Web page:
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Met apologise after 'excessive force' restraint death at mental health institution

IT graduate died after being restrained by 11 Met police officers for half an hour.

A force has apologised to the bereaved parents of an IT graduate after an inquest found officers' use of excessive force at a psychiatric hospital contributed to his death.

Olaseni Lewis died in September 2010, days after he fell unconscious while being restrained by 11 Metropolitan Police officers at the Bethlem Royal Hospital in south-east London.

The 23-year-old, from South Norwood, was initially a voluntary patient because of mental health problems but was subjected to two periods of prolonged restraint after becoming agitated.

A jury at South London Coroner's Court on Tuesday found that a series of failures by medical staff and police contributed to his death.

Officers were "unnecessary and unreasonable" in restraining Mr Lewis for a total of around half an hour, the narrative verdict stated.

They used excessive force, pain compliance techniques and multiple mechanical restraints which were "disproportionate and unreasonable", it continued.

Deputy Assistant Commissioner Richard Martin said: "I would like to say sorry to Mr Lewis' family and friends for their loss, and the circumstances in which he lost his life.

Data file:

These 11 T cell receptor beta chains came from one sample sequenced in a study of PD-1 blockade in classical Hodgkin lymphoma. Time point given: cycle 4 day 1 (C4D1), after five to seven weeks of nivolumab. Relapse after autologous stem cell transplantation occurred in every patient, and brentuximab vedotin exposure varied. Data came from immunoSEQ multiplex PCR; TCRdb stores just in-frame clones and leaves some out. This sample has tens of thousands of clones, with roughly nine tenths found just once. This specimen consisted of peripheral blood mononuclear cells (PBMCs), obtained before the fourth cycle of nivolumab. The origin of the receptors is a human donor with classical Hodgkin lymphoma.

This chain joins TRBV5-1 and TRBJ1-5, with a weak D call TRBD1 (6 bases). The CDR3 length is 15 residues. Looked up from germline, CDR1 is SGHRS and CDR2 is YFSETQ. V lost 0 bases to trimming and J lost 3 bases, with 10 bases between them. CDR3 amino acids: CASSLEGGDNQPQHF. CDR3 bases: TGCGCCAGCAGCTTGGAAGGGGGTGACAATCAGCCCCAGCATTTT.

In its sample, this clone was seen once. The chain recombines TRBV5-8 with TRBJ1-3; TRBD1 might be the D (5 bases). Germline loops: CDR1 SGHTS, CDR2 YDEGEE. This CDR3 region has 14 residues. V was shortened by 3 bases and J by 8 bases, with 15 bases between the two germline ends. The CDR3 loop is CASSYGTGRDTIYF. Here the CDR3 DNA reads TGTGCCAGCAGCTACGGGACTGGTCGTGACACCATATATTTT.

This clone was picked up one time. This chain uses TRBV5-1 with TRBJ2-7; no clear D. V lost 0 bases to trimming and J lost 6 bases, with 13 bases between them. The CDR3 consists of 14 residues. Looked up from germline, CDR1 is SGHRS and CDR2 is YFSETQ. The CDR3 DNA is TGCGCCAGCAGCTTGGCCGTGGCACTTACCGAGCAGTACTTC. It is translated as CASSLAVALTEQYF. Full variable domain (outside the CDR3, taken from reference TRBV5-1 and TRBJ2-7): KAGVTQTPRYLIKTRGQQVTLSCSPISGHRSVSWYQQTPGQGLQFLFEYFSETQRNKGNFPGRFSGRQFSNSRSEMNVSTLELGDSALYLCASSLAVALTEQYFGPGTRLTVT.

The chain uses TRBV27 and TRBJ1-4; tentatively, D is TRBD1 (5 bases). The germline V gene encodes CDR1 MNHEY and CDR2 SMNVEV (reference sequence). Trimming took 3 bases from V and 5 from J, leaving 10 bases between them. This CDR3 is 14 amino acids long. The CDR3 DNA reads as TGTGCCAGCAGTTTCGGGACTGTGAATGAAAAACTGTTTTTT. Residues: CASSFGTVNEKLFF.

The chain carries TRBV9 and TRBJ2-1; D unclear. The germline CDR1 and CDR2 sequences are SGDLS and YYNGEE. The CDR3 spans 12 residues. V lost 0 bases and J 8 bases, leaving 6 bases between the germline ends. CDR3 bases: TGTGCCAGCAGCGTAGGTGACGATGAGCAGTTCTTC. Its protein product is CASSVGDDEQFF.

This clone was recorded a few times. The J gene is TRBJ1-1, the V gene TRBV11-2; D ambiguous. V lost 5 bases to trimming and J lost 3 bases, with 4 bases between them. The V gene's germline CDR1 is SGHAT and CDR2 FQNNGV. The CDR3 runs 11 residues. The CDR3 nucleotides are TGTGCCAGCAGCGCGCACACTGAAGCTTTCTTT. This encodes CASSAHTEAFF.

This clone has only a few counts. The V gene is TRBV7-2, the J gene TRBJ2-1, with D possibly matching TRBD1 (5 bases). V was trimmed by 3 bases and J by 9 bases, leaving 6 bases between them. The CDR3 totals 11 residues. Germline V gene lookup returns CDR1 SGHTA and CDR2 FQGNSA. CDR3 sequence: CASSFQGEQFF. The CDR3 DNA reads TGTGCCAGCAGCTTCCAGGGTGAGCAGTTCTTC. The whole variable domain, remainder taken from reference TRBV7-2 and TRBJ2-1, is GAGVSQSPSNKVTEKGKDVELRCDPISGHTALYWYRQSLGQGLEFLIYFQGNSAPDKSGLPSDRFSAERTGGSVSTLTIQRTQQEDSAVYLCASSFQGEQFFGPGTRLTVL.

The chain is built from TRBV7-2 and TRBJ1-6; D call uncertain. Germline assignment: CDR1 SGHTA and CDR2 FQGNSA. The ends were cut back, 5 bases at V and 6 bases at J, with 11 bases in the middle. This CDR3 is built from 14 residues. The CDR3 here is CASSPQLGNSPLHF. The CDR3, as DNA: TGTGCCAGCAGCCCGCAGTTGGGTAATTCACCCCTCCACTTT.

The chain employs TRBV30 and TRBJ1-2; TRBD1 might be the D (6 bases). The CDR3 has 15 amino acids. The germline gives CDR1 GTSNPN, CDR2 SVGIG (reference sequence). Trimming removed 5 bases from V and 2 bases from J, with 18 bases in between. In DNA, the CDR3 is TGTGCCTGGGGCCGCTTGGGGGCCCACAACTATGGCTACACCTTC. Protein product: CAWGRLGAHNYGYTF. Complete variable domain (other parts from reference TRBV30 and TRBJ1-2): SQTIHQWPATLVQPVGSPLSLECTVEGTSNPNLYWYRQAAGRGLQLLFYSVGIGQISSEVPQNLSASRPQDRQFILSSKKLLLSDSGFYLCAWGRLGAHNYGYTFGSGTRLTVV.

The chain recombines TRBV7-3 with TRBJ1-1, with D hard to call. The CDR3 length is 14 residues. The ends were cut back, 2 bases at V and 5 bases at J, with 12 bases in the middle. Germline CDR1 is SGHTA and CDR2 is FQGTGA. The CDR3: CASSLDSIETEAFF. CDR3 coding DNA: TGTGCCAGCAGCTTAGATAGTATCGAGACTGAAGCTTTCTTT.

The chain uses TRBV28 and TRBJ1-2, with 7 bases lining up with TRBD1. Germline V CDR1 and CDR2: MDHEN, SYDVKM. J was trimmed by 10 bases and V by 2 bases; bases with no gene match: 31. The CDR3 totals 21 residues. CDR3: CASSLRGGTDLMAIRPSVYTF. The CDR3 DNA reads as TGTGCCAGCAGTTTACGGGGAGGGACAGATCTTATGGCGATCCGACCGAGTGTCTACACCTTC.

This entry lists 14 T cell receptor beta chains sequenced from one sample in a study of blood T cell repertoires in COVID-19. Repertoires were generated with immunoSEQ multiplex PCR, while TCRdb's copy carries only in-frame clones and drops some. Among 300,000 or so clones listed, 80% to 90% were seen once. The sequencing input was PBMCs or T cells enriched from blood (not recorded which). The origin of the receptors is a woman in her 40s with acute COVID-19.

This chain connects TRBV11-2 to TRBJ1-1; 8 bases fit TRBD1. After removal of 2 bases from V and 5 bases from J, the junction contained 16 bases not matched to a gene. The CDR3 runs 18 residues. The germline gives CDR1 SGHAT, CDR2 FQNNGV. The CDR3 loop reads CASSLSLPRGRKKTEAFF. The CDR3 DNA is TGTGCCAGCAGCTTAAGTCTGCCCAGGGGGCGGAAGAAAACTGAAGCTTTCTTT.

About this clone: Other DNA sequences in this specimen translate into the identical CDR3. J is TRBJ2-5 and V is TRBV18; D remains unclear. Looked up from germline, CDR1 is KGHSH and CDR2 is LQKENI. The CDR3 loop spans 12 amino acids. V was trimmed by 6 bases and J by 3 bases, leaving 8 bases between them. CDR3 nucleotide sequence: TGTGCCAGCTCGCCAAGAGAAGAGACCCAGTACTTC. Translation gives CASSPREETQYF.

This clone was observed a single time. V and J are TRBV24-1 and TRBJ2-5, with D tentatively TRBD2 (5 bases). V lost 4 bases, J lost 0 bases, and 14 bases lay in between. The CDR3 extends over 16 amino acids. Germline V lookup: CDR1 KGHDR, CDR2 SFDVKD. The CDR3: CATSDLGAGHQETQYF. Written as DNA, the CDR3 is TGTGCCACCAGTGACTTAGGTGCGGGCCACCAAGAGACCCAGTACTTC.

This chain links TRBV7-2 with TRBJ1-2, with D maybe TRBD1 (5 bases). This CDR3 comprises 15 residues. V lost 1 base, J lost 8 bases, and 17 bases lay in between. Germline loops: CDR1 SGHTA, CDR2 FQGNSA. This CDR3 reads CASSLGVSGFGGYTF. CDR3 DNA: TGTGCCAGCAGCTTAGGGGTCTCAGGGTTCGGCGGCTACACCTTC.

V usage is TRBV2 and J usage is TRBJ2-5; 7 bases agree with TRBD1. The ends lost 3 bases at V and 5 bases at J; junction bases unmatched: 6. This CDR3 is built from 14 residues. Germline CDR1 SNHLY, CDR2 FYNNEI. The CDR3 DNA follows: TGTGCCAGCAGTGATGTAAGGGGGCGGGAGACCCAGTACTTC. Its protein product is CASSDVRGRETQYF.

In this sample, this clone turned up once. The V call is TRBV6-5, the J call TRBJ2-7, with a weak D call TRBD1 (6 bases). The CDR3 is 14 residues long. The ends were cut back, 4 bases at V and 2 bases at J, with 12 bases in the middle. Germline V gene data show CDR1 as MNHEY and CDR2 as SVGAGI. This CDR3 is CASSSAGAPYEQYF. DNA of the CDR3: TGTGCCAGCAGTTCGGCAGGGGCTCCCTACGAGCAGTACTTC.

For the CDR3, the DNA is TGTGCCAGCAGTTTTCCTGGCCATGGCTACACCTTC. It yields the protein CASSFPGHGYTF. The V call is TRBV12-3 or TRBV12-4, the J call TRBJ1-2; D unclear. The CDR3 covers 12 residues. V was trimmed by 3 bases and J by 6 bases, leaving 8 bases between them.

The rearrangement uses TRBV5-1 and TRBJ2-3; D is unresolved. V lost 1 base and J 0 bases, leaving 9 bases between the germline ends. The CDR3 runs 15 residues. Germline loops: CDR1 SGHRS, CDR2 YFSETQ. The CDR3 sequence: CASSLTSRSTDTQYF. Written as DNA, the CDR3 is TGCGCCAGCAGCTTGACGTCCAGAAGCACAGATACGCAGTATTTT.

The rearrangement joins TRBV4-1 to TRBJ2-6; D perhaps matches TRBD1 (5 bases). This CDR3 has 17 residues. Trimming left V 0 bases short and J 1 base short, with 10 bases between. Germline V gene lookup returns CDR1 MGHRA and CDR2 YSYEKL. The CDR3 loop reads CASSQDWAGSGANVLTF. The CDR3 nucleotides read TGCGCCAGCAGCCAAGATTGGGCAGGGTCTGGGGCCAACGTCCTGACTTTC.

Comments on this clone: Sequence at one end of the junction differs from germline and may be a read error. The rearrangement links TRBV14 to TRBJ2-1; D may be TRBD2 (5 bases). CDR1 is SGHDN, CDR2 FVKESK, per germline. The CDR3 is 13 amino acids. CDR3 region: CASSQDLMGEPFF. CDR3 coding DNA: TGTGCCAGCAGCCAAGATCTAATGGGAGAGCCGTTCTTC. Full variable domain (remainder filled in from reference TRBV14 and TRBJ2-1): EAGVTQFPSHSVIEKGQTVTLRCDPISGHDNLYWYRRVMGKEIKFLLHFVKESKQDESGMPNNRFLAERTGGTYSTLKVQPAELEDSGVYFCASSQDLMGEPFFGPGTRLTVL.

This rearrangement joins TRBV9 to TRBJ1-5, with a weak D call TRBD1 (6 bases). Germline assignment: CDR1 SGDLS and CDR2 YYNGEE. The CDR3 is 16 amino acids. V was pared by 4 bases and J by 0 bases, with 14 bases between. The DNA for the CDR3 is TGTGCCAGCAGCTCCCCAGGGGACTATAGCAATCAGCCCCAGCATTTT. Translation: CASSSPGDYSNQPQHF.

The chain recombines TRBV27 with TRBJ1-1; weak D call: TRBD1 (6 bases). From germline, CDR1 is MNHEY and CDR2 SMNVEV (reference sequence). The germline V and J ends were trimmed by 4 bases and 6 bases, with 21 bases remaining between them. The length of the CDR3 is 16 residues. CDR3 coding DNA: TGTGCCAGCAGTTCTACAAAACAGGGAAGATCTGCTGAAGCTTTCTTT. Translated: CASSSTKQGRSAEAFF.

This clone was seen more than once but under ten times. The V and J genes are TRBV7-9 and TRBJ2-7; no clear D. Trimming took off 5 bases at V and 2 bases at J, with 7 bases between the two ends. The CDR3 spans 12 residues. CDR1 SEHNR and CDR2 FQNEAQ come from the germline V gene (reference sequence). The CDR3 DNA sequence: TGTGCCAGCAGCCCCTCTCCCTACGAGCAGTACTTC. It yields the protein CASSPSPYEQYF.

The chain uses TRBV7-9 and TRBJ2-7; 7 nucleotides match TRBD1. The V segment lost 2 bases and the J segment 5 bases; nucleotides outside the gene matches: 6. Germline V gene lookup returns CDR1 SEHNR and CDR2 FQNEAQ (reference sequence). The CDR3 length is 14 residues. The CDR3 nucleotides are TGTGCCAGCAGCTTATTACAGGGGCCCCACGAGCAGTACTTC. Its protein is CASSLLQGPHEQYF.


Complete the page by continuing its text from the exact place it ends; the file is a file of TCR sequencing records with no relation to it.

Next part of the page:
"Today, the jury which has heard all the evidence relating to his death, has raised serious concerns about the actions of our officers on that day.

"That is clearly of grave concern for us and we must now fully consider the detail of their narrative verdict."

He said concerns raised by the jury about the quality of training will be dealt with "as a matter of urgency".

"I hope it is of some comfort to Mr Lewis' friends and family to know that the way the Met deals with mental health has changed beyond recognition in recent years."

Mr Lewis's death was first investigated by the Independent Police Complaints Commission, which found no police officers should be the subject of misconduct proceedings.

The findings were later quashed and a final report in April 2015 recommended six officers face gross misconduct and five face misconduct.

Commissioner Cindy Butts said: "The IPCC has been clear about the mistakes made in the past and I have personally apologised to the Lewis family in public and in private.

"The Metropolitan Police has been directed to carry out disciplinary proceedings which I hope will take place as soon as possible."

The Crown Prosecution Service also considered the matter in 2015 and decided no criminal charges should be brought against any of the officers.

Following the hearing the mother of the deceased, Ajibola Lewis, called on the CPS to look again at the incident and for prosecutions to be brought.  

An investigation into the matter by the Health and Safety Executive continues.